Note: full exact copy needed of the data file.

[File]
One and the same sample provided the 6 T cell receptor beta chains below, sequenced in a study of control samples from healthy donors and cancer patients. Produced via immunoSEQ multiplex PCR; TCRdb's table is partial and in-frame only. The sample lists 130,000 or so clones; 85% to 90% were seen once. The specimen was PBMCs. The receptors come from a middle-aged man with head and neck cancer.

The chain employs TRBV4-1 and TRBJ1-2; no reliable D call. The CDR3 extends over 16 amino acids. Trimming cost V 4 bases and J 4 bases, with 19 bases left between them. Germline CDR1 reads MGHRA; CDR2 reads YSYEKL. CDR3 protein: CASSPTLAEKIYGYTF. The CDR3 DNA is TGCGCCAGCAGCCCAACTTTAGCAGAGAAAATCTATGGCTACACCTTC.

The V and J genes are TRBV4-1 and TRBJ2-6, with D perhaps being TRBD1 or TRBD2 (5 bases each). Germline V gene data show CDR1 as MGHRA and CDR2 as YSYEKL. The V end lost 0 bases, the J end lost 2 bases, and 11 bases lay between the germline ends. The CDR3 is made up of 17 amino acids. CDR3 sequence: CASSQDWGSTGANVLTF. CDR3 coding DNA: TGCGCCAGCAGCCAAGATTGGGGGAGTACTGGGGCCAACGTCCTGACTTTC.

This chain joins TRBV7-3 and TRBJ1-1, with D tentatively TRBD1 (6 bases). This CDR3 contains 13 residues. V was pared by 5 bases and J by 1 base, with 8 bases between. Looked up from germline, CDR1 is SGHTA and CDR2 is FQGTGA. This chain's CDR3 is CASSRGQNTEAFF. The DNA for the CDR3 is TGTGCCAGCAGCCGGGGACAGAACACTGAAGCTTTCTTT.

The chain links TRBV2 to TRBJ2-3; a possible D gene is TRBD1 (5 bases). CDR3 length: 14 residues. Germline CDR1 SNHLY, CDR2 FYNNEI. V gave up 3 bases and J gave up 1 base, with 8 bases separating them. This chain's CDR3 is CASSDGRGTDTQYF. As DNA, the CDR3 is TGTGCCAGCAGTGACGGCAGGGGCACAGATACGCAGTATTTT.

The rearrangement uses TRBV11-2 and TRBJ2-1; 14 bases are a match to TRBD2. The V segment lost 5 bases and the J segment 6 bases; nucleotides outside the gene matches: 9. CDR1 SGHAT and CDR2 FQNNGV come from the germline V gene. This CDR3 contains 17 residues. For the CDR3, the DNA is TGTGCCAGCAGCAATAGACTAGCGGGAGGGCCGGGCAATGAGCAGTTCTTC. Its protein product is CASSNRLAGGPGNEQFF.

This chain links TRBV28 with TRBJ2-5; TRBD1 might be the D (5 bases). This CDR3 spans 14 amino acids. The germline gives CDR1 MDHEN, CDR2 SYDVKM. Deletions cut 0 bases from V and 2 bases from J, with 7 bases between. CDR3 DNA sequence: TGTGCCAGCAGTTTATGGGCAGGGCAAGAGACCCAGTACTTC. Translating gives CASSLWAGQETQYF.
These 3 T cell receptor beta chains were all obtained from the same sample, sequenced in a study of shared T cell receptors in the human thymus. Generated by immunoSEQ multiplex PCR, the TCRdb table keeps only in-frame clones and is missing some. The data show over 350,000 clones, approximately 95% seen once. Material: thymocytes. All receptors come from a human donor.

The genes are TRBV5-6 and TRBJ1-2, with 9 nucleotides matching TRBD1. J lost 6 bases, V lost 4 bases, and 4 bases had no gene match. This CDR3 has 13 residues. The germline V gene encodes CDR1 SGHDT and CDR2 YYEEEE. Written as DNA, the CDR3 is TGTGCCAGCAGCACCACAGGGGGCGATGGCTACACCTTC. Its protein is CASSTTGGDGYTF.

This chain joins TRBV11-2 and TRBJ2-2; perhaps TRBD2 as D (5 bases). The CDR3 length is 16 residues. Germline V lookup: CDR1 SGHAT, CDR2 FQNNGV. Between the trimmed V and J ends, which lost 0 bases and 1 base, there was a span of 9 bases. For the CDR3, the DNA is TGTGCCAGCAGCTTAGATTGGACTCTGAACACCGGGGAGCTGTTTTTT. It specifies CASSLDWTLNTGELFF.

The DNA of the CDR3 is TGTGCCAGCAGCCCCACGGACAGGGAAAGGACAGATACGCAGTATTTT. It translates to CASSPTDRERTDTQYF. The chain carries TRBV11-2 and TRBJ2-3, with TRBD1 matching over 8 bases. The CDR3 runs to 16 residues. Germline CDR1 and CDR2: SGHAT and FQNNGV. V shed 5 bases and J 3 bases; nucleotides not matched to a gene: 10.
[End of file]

One and the same sample provided the 6 T cell receptor beta chains below, sequenced in a study of control samples from healthy donors and cancer patients. Produced via immunoSEQ multiplex PCR; TCRdb's table is partial and in-frame only. The sample lists 130,000 or so clones; 85% to 90% were seen once. The specimen was PBMCs. The receptors come from a middle-aged man with head and neck cancer.

The chain employs TRBV4-1 and TRBJ1-2; no reliable D call. The CDR3 extends over 16 amino acids. Trimming cost V 4 bases and J 4 bases, with 19 bases left between them. Germline CDR1 reads MGHRA; CDR2 reads YSYEKL. CDR3 protein: CASSPTLAEKIYGYTF. The CDR3 DNA is TGCGCCAGCAGCCCAACTTTAGCAGAGAAAATCTATGGCTACACCTTC.

The V and J genes are TRBV4-1 and TRBJ2-6, with D perhaps being TRBD1 or TRBD2 (5 bases each). Germline V gene data show CDR1 as MGHRA and CDR2 as YSYEKL. The V end lost 0 bases, the J end lost 2 bases, and 11 bases lay between the germline ends. The CDR3 is made up of 17 amino acids. CDR3 sequence: CASSQDWGSTGANVLTF. CDR3 coding DNA: TGCGCCAGCAGCCAAGATTGGGGGAGTACTGGGGCCAACGTCCTGACTTTC.

This chain joins TRBV7-3 and TRBJ1-1, with D tentatively TRBD1 (6 bases). This CDR3 contains 13 residues. V was pared by 5 bases and J by 1 base, with 8 bases between. Looked up from germline, CDR1 is SGHTA and CDR2 is FQGTGA. This chain's CDR3 is CASSRGQNTEAFF. The DNA for the CDR3 is TGTGCCAGCAGCCGGGGACAGAACACTGAAGCTTTCTTT.

The chain links TRBV2 to TRBJ2-3; a possible D gene is TRBD1 (5 bases). CDR3 length: 14 residues. Germline CDR1 SNHLY, CDR2 FYNNEI. V gave up 3 bases and J gave up 1 base, with 8 bases separating them. This chain's CDR3 is CASSDGRGTDTQYF. As DNA, the CDR3 is TGTGCCAGCAGTGACGGCAGGGGCACAGATACGCAGTATTTT.

The rearrangement uses TRBV11-2 and TRBJ2-1; 14 bases are a match to TRBD2. The V segment lost 5 bases and the J segment 6 bases; nucleotides outside the gene matches: 9. CDR1 SGHAT and CDR2 FQNNGV come from the germline V gene. This CDR3 contains 17 residues. For the CDR3, the DNA is TGTGCCAGCAGCAATAGACTAGCGGGAGGGCCGGGCAATGAGCAGTTCTTC. Its protein product is CASSNRLAGGPGNEQFF.

This chain links TRBV28 with TRBJ2-5; TRBD1 might be the D (5 bases). This CDR3 spans 14 amino acids. The germline gives CDR1 MDHEN, CDR2 SYDVKM. Deletions cut 0 bases from V and 2 bases from J, with 7 bases between. CDR3 DNA sequence: TGTGCCAGCAGTTTATGGGCAGGGCAAGAGACCCAGTACTTC. Translating gives CASSLWAGQETQYF.
These 3 T cell receptor beta chains were all obtained from the same sample, sequenced in a study of shared T cell receptors in the human thymus. Generated by immunoSEQ multiplex PCR, the TCRdb table keeps only in-frame clones and is missing some. The data show over 350,000 clones, approximately 95% seen once. Material: thymocytes. All receptors come from a human donor.

The genes are TRBV5-6 and TRBJ1-2, with 9 nucleotides matching TRBD1. J lost 6 bases, V lost 4 bases, and 4 bases had no gene match. This CDR3 has 13 residues. The germline V gene encodes CDR1 SGHDT and CDR2 YYEEEE. Written as DNA, the CDR3 is TGTGCCAGCAGCACCACAGGGGGCGATGGCTACACCTTC. Its protein is CASSTTGGDGYTF.

This chain joins TRBV11-2 and TRBJ2-2; perhaps TRBD2 as D (5 bases). The CDR3 length is 16 residues. Germline V lookup: CDR1 SGHAT, CDR2 FQNNGV. Between the trimmed V and J ends, which lost 0 bases and 1 base, there was a span of 9 bases. For the CDR3, the DNA is TGTGCCAGCAGCTTAGATTGGACTCTGAACACCGGGGAGCTGTTTTTT. It specifies CASSLDWTLNTGELFF.

The DNA of the CDR3 is TGTGCCAGCAGCCCCACGGACAGGGAAAGGACAGATACGCAGTATTTT. It translates to CASSPTDRERTDTQYF. The chain carries TRBV11-2 and TRBJ2-3, with TRBD1 matching over 8 bases. The CDR3 runs to 16 residues. Germline CDR1 and CDR2: SGHAT and FQNNGV. V shed 5 bases and J 3 bases; nucleotides not matched to a gene: 10.